Gemini Rue, formerly known as Boryokudan Rue, is a new PC game developed by Josh Nuernberger. Published and provided to me by Wadjet Eye Games and Dave Gilbert, Gemini Rue was a 2010 Independent Games Festival Student Showcase Winner. Nuernberger has created a wonderful point-and-click adventure game featuring a dark, sci-fi future.
The game’s neo-noir narrative takes players through a grim future in which trust should be withheld and the Boryokudan crime syndicate controls the Gemini system. The story kept me at the edge of my seat through the entire game. In fact, not being able to talk about the game while playing my review copy was almost painful! Gemini Rue explores the themes of individuality, identity, ethics, loyalty, and what it means to truly be who you are.
Gemini Rue is absolutely gorgeous. As you can see in the screenshots included in the review, it has a retro-inspired look to it that adventure game fans should recognize. While not 3D or pushing anyone’s graphics card to its limits, it’s a stunning game that will leave most appreciators of retro game art with their mouths hanging open. Gemini Rue lets you explore beautifully detailed backdrops while discovering the truth of the world around you. You’re given a closer look at the characters when their detailed portraits appear during dialogue. Throughout the game, small cutscenes play out that are fascinating to watch. Not only do they push the narrative forward, but they also set the mood using well-placed, beautiful scenic views.
In a lot of games I play, there isn’t a lot to say about the sound. In this case, forgetting to talk about the sound would be leaving a large part of the review missing. The audio in Gemini Rue is amazing. The music always fits the action and story, reinforcing the desolate, dark atmosphere of the game. The sound effects are always clear and realistic, which helps the game feel more real and adds to the immersion. Voice-acting performances were done well. Even though Gemini Rue is an indie game, no corners were cut with the voice-acting. The lines are delivered in a natural way so they don’t feel forced. I could tell the sound was going to be great and a major part of my enjoyment of the game by the first scene during which the characters’ dialogue was delivered over the sound of Barracus’ rainfall.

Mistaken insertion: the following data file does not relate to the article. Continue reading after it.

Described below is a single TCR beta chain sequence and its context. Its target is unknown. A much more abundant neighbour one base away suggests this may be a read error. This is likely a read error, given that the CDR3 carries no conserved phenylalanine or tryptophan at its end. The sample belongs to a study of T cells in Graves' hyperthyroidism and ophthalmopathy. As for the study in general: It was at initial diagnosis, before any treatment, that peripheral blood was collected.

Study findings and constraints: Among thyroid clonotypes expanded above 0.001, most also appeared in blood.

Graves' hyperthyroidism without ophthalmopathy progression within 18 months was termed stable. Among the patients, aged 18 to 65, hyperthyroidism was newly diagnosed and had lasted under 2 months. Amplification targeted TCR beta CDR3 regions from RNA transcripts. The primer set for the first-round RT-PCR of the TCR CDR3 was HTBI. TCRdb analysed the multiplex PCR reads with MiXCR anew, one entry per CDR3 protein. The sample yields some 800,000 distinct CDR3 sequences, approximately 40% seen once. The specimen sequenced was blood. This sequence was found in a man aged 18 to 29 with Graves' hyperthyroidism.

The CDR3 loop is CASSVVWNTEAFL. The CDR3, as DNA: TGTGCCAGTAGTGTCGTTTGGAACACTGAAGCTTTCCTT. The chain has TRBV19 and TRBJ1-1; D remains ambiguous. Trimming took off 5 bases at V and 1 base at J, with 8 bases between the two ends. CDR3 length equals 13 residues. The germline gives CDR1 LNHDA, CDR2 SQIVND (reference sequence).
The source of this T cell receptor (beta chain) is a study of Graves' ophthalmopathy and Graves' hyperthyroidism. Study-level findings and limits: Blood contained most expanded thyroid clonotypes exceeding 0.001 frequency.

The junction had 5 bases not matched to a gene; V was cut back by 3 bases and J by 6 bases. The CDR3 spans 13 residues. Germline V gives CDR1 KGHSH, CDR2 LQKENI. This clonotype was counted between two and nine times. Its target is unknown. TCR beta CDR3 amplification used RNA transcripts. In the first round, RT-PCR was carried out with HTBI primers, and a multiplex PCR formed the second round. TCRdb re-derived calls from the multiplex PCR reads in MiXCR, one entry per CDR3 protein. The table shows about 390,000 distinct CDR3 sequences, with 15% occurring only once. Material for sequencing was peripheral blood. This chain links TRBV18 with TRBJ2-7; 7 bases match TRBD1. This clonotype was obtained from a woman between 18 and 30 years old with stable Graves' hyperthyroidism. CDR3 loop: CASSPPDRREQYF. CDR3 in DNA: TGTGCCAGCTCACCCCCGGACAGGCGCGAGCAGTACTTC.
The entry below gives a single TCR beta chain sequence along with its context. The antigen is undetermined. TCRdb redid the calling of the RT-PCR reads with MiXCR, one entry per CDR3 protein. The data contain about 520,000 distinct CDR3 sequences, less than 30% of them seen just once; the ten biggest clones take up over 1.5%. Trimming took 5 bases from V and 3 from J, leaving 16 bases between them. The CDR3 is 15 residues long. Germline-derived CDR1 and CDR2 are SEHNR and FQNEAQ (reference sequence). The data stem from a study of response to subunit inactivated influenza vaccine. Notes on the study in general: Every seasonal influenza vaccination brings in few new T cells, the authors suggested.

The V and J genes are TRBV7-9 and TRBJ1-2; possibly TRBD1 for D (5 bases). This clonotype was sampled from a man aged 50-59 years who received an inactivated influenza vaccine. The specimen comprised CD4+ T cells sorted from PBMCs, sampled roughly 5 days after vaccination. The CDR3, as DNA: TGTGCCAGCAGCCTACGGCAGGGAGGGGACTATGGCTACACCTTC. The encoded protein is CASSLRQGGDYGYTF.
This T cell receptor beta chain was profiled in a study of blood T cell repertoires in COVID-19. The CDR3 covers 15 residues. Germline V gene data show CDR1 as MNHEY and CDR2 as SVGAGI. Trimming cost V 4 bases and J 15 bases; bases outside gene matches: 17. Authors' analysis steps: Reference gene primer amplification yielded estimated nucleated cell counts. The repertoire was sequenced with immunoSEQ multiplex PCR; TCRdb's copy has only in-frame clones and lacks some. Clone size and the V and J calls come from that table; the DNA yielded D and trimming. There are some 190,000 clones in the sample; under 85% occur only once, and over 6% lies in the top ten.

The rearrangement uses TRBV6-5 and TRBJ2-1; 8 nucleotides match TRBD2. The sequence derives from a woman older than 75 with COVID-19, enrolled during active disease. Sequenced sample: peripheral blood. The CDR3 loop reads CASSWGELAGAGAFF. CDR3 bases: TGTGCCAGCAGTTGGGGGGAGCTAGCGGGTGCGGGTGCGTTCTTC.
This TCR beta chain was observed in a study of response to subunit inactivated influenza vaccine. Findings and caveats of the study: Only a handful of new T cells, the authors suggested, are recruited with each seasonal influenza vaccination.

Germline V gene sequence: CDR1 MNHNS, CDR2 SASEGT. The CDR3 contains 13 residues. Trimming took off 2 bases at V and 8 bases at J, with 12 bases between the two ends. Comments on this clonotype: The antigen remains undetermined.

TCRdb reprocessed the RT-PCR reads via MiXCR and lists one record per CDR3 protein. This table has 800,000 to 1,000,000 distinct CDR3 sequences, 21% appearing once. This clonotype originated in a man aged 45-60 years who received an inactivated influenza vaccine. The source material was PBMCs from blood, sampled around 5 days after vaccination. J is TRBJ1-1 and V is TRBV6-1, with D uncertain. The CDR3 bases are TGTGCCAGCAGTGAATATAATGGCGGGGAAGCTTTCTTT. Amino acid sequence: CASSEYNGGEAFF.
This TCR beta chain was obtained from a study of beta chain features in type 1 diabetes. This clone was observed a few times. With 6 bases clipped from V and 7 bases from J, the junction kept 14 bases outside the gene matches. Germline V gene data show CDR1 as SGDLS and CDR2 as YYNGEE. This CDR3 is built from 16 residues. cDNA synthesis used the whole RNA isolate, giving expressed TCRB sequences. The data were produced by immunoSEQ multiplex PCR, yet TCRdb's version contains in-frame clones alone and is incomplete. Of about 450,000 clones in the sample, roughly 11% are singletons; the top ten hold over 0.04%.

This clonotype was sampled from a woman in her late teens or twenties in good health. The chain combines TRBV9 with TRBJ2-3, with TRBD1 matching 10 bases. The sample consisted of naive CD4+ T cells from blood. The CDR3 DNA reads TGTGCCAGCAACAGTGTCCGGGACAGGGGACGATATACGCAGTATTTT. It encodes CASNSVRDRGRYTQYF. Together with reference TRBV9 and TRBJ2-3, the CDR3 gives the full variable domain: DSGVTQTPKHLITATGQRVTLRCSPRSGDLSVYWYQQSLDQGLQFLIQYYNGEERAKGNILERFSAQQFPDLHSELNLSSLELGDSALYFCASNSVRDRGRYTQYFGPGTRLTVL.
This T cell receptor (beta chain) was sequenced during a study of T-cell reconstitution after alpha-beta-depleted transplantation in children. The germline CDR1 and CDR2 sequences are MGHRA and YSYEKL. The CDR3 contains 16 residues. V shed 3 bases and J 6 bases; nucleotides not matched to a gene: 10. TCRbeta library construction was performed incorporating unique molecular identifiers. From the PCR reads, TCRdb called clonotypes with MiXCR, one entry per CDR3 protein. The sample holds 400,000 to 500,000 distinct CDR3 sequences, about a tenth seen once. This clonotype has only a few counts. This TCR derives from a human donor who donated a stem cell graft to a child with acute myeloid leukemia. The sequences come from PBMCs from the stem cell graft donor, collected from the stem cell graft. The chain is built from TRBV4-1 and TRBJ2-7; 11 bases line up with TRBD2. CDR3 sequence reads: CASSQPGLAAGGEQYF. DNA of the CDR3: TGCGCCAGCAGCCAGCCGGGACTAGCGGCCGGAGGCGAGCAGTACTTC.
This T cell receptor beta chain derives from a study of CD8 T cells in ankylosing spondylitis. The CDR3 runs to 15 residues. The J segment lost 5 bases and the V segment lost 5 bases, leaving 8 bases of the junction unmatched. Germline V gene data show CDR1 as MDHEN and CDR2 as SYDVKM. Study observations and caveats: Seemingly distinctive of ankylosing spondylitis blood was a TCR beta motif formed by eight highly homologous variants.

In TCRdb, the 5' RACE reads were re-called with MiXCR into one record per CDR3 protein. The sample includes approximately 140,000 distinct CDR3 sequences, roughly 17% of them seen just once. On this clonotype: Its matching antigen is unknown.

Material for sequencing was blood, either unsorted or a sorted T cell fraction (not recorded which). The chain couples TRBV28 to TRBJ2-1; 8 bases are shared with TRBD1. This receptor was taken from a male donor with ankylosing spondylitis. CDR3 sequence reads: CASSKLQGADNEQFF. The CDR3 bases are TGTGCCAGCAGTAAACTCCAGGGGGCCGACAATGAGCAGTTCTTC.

Gemini Rue has two main playable characters. One is Azriel Odin, a former assassin searching for an old friend in the Gemini system. The other is a man known simply as Delta-Six, a patient in a strange facility that wipes the minds of its inmates. The narrative switches between the two characters throughout the game. Sometimes this happens as preset times, but you can also manually switch characters. This can give you a nice break if you’re stuck with one character. The stories seem far apart from each other, but the characters’ stories slowly come together, culminating in a fantastic and satisfying ending.
As the genre, point-and-click adventure, suggests, you use your mouse to control the game, clicking on various objects to explore the game. Left-clicking causes the character to walk to that point. Right-clicking on certain objects in the scene brings up the action menu, allowing you to choose which action to perform on that spot from the four action-verbs and inventory items in your possession. Clicking the eye allows you to examine something. The hand has you interact with or pick up an object. Using the mouth will have you talk to the target. Selecting the foot causes you to kick the object. The kicking action is interesting because I don’t recall seeing it any previous adventure games. While it’s similar to the hand action, it gives players a second way to interact with the world, which can lead to more involved puzzles. Gemini Rue forces you to use this action very early in the game, making sure you incorporate this less familiar action into your repertoire. Also in the action menu are any inventory items you have. Selecting one will attempt to use it on the spot you originally right-clicked. Right-clicking on an inventory item causes you to examine it. Lastly, double-clicking in the scene will use whichever action was last used, allowing you to save time if, for example, you want to examine many different objects.